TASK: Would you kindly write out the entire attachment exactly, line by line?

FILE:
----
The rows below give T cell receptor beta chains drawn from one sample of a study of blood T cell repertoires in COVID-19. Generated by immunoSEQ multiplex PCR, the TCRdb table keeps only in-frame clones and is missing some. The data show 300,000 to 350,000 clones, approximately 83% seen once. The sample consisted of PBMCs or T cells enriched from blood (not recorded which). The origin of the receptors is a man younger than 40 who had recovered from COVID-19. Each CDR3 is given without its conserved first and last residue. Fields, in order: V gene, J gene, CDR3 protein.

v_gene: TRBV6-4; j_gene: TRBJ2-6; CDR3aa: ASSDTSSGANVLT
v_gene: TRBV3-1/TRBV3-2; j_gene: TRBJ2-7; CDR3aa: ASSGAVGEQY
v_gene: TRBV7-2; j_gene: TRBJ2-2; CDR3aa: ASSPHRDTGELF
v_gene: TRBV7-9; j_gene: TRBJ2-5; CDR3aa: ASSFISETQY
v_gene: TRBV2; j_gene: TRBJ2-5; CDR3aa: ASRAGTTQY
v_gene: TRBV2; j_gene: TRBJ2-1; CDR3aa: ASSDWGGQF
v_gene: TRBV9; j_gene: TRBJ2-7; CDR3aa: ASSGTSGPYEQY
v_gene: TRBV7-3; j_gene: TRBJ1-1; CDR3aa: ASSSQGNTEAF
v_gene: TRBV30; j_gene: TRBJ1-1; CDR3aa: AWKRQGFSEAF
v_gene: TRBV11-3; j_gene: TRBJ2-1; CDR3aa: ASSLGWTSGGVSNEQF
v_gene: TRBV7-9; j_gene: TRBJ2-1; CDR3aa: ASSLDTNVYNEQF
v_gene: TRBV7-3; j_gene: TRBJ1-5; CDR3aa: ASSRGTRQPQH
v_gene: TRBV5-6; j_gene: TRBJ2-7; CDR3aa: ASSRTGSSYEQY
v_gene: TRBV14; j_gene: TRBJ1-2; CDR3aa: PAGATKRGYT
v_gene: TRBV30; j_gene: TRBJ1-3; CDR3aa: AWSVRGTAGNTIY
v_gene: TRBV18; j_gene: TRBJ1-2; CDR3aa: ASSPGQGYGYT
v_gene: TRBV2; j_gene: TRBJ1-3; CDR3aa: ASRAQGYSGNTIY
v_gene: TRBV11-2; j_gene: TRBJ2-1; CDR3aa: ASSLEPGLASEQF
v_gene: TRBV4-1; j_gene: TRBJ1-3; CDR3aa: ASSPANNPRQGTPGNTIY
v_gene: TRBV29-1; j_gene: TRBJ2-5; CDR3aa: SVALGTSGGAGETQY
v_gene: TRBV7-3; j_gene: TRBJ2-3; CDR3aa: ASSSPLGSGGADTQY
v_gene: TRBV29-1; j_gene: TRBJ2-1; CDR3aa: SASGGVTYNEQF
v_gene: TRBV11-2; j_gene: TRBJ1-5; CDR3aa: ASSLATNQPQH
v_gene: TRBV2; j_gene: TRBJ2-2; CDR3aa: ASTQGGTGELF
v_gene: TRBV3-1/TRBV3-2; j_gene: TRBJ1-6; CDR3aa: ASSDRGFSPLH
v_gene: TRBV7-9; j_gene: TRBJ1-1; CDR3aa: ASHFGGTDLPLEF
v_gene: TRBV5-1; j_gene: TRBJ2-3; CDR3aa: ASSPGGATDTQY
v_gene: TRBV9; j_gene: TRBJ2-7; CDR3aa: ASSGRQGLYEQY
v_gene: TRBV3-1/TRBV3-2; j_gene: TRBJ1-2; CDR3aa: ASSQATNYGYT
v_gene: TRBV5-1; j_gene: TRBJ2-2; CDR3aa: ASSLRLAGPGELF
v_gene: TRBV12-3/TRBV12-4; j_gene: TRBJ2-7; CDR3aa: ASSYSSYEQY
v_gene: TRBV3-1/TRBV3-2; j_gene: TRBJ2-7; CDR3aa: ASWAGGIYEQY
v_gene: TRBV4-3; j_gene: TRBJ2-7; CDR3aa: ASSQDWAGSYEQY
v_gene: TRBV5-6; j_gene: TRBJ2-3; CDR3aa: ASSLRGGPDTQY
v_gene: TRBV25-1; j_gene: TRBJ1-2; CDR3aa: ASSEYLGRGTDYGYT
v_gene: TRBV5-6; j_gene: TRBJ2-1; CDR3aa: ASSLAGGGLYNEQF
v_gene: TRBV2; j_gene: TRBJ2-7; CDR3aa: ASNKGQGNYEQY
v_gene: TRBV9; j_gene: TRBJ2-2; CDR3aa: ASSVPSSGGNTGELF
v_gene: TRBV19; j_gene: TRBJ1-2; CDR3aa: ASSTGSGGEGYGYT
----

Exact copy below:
The rows below give T cell receptor beta chains drawn from one sample of a study of blood T cell repertoires in COVID-19. Generated by immunoSEQ multiplex PCR, the TCRdb table keeps only in-frame clones and is missing some. The data show 300,000 to 350,000 clones, approximately 83% seen once. The sample consisted of PBMCs or T cells enriched from blood (not recorded which). The origin of the receptors is a man younger than 40 who had recovered from COVID-19. Each CDR3 is given without its conserved first and last residue. Fields, in order: V gene, J gene, CDR3 protein.

v_gene: TRBV6-4; j_gene: TRBJ2-6; CDR3aa: ASSDTSSGANVLT
v_gene: TRBV3-1/TRBV3-2; j_gene: TRBJ2-7; CDR3aa: ASSGAVGEQY
v_gene: TRBV7-2; j_gene: TRBJ2-2; CDR3aa: ASSPHRDTGELF
v_gene: TRBV7-9; j_gene: TRBJ2-5; CDR3aa: ASSFISETQY
v_gene: TRBV2; j_gene: TRBJ2-5; CDR3aa: ASRAGTTQY
v_gene: TRBV2; j_gene: TRBJ2-1; CDR3aa: ASSDWGGQF
v_gene: TRBV9; j_gene: TRBJ2-7; CDR3aa: ASSGTSGPYEQY
v_gene: TRBV7-3; j_gene: TRBJ1-1; CDR3aa: ASSSQGNTEAF
v_gene: TRBV30; j_gene: TRBJ1-1; CDR3aa: AWKRQGFSEAF
v_gene: TRBV11-3; j_gene: TRBJ2-1; CDR3aa: ASSLGWTSGGVSNEQF
v_gene: TRBV7-9; j_gene: TRBJ2-1; CDR3aa: ASSLDTNVYNEQF
v_gene: TRBV7-3; j_gene: TRBJ1-5; CDR3aa: ASSRGTRQPQH
v_gene: TRBV5-6; j_gene: TRBJ2-7; CDR3aa: ASSRTGSSYEQY
v_gene: TRBV14; j_gene: TRBJ1-2; CDR3aa: PAGATKRGYT
v_gene: TRBV30; j_gene: TRBJ1-3; CDR3aa: AWSVRGTAGNTIY
v_gene: TRBV18; j_gene: TRBJ1-2; CDR3aa: ASSPGQGYGYT
v_gene: TRBV2; j_gene: TRBJ1-3; CDR3aa: ASRAQGYSGNTIY
v_gene: TRBV11-2; j_gene: TRBJ2-1; CDR3aa: ASSLEPGLASEQF
v_gene: TRBV4-1; j_gene: TRBJ1-3; CDR3aa: ASSPANNPRQGTPGNTIY
v_gene: TRBV29-1; j_gene: TRBJ2-5; CDR3aa: SVALGTSGGAGETQY
v_gene: TRBV7-3; j_gene: TRBJ2-3; CDR3aa: ASSSPLGSGGADTQY
v_gene: TRBV29-1; j_gene: TRBJ2-1; CDR3aa: SASGGVTYNEQF
v_gene: TRBV11-2; j_gene: TRBJ1-5; CDR3aa: ASSLATNQPQH
v_gene: TRBV2; j_gene: TRBJ2-2; CDR3aa: ASTQGGTGELF
v_gene: TRBV3-1/TRBV3-2; j_gene: TRBJ1-6; CDR3aa: ASSDRGFSPLH
v_gene: TRBV7-9; j_gene: TRBJ1-1; CDR3aa: ASHFGGTDLPLEF
v_gene: TRBV5-1; j_gene: TRBJ2-3; CDR3aa: ASSPGGATDTQY
v_gene: TRBV9; j_gene: TRBJ2-7; CDR3aa: ASSGRQGLYEQY
v_gene: TRBV3-1/TRBV3-2; j_gene: TRBJ1-2; CDR3aa: ASSQATNYGYT
v_gene: TRBV5-1; j_gene: TRBJ2-2; CDR3aa: ASSLRLAGPGELF
v_gene: TRBV12-3/TRBV12-4; j_gene: TRBJ2-7; CDR3aa: ASSYSSYEQY
v_gene: TRBV3-1/TRBV3-2; j_gene: TRBJ2-7; CDR3aa: ASWAGGIYEQY
v_gene: TRBV4-3; j_gene: TRBJ2-7; CDR3aa: ASSQDWAGSYEQY
v_gene: TRBV5-6; j_gene: TRBJ2-3; CDR3aa: ASSLRGGPDTQY
v_gene: TRBV25-1; j_gene: TRBJ1-2; CDR3aa: ASSEYLGRGTDYGYT
v_gene: TRBV5-6; j_gene: TRBJ2-1; CDR3aa: ASSLAGGGLYNEQF
v_gene: TRBV2; j_gene: TRBJ2-7; CDR3aa: ASNKGQGNYEQY
v_gene: TRBV9; j_gene: TRBJ2-2; CDR3aa: ASSVPSSGGNTGELF
v_gene: TRBV19; j_gene: TRBJ1-2; CDR3aa: ASSTGSGGEGYGYT